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Mind and Matter X Quantum Physics VIII Mind over Matter VIII We are what we think. All that we are arises with our thoughts. With our thoughts we make.

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Presentation on theme: "Mind and Matter X Quantum Physics VIII Mind over Matter VIII We are what we think. All that we are arises with our thoughts. With our thoughts we make."— Presentation transcript:

1 Mind and Matter X Quantum Physics VIII Mind over Matter VIII We are what we think. All that we are arises with our thoughts. With our thoughts we make our world. Dharmapada (sayings of the Buddha)

2 Topics for today Quantum Physics VIII – Interpretations of quantum mechanics I Mind over Matter VII – Mental interventions in surgery – Mental factors in cancer 2

3 Topics for today Quantum Physics VIII – Interpretations of quantum mechanics I Mind over Matter VII – Mental interventions in surgery – Mental factors in cancer 3 No elementary phenomenon is a real phenomenon until it is an observed phenomenon. —John Archibald Wheeler

4 1. Copenhagen The orthodox stance in physics Observation creates the physical reality of the microscopic world But for all practical purposes we can continue to use classical physics for the macroscopic world And since we have mathematical equations that work for the microscopic world we can use them for further science and engineering – And not worry about what it all means Short form: “Shut up and do the math!” 4 Review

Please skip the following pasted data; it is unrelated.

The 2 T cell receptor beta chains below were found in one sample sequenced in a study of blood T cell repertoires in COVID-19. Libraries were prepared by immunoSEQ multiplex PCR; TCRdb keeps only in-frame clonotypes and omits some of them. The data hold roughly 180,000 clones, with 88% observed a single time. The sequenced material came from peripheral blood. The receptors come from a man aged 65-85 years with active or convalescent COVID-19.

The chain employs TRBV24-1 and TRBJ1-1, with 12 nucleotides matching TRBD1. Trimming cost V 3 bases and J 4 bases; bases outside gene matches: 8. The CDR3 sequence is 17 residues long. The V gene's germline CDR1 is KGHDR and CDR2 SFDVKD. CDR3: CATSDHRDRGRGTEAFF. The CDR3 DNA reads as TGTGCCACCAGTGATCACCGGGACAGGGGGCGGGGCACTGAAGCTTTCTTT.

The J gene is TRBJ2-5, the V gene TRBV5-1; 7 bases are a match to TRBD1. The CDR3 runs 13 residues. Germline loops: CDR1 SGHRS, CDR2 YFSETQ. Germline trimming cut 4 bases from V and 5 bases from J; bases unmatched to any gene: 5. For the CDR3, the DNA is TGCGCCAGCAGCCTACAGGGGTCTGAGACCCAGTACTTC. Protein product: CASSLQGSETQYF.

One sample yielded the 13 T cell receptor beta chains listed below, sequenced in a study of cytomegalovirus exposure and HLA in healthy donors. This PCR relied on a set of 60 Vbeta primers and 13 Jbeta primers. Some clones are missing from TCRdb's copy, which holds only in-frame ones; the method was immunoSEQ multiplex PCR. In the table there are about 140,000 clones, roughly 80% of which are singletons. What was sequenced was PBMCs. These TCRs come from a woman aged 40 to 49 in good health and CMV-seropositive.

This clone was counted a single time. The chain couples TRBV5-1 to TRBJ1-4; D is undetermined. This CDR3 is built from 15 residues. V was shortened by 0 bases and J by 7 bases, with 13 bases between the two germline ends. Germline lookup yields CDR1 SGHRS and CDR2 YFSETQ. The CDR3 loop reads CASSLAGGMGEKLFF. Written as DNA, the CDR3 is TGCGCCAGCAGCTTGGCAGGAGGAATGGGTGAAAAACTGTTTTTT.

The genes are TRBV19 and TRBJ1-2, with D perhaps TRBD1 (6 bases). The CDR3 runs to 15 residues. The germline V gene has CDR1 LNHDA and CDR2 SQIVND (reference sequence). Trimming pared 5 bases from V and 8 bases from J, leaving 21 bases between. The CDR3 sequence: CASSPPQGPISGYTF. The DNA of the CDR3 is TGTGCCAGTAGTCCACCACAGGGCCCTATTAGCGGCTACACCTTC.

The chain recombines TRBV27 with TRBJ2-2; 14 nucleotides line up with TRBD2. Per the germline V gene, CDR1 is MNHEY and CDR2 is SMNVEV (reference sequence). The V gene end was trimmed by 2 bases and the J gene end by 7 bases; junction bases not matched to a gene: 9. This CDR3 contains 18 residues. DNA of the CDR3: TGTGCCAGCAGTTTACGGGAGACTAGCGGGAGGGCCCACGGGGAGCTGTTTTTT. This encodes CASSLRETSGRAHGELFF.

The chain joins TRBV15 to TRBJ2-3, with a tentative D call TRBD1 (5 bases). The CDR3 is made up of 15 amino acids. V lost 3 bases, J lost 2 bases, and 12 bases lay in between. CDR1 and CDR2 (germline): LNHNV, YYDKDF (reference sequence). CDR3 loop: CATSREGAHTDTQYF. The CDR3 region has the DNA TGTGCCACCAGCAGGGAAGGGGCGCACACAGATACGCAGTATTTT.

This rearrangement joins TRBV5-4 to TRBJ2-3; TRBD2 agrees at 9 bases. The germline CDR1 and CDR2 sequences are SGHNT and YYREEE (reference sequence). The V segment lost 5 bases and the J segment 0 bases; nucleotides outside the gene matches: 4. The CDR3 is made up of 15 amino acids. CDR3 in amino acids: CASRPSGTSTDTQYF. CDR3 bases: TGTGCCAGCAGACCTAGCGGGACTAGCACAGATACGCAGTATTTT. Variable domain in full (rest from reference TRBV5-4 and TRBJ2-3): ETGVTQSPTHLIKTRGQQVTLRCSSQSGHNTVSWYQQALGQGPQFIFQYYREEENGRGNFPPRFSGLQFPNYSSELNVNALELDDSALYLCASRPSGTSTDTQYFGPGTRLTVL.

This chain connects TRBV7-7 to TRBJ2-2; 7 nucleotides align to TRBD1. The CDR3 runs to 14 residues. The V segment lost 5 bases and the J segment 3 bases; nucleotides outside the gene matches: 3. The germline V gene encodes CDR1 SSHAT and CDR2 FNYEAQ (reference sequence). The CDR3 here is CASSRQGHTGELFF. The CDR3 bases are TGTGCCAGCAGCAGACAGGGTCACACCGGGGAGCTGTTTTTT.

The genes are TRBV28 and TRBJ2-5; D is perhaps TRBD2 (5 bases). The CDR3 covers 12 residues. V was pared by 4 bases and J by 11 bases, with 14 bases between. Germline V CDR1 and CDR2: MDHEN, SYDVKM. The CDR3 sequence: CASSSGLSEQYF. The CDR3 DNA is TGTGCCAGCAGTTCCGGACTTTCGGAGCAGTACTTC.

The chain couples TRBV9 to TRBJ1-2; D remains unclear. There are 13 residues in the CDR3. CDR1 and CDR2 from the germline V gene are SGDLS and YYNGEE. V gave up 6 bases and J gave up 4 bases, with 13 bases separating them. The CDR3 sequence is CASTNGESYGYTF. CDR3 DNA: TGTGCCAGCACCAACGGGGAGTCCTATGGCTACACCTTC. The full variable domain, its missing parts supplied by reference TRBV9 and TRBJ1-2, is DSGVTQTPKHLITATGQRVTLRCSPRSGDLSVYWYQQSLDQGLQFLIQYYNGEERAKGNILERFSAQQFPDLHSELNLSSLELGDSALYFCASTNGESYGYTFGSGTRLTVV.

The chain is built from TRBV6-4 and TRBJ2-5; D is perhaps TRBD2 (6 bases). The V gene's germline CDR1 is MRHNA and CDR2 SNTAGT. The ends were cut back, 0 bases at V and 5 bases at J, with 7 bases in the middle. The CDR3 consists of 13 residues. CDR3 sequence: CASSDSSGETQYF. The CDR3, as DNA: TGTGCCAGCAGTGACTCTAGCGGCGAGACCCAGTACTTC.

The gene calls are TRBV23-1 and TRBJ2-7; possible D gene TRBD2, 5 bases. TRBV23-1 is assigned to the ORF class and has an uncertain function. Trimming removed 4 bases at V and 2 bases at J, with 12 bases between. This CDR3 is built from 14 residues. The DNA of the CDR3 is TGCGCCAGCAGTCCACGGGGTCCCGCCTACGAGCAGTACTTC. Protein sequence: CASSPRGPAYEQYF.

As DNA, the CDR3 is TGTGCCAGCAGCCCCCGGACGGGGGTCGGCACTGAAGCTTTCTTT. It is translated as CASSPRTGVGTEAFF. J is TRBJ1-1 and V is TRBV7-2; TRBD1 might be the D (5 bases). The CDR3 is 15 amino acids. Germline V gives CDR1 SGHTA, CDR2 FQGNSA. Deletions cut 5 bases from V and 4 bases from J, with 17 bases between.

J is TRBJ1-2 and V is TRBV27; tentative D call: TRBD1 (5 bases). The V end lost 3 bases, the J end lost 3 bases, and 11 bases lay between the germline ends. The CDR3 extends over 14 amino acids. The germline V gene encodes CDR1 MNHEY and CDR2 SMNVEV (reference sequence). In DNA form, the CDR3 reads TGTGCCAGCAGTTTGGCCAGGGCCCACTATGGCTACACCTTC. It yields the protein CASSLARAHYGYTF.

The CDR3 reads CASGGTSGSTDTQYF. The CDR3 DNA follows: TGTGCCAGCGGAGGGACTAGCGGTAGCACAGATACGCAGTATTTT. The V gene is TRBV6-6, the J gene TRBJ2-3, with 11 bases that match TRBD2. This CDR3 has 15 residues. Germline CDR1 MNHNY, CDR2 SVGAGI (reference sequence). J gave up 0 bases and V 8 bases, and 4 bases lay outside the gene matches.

5 1. Copenhagen. Richard Henry’s comment The “majority” interpretation, for decades. Not really an interpretation at all, but rather a (clearly non- physical) segregation of the world into the microscopic (in which there is reality, but it is observer-created reality), and the macroscopic (which was taken to be real). A human observer is not needed; a geiger counter will do just fine. [Rosenbaum & Kuttner] correctly point out that the advance of technology now forces retreat from this increasingly untenable “interpretation”. 5 Richard Conn Henry Professor of Physics and Astronomy Johns Hopkins University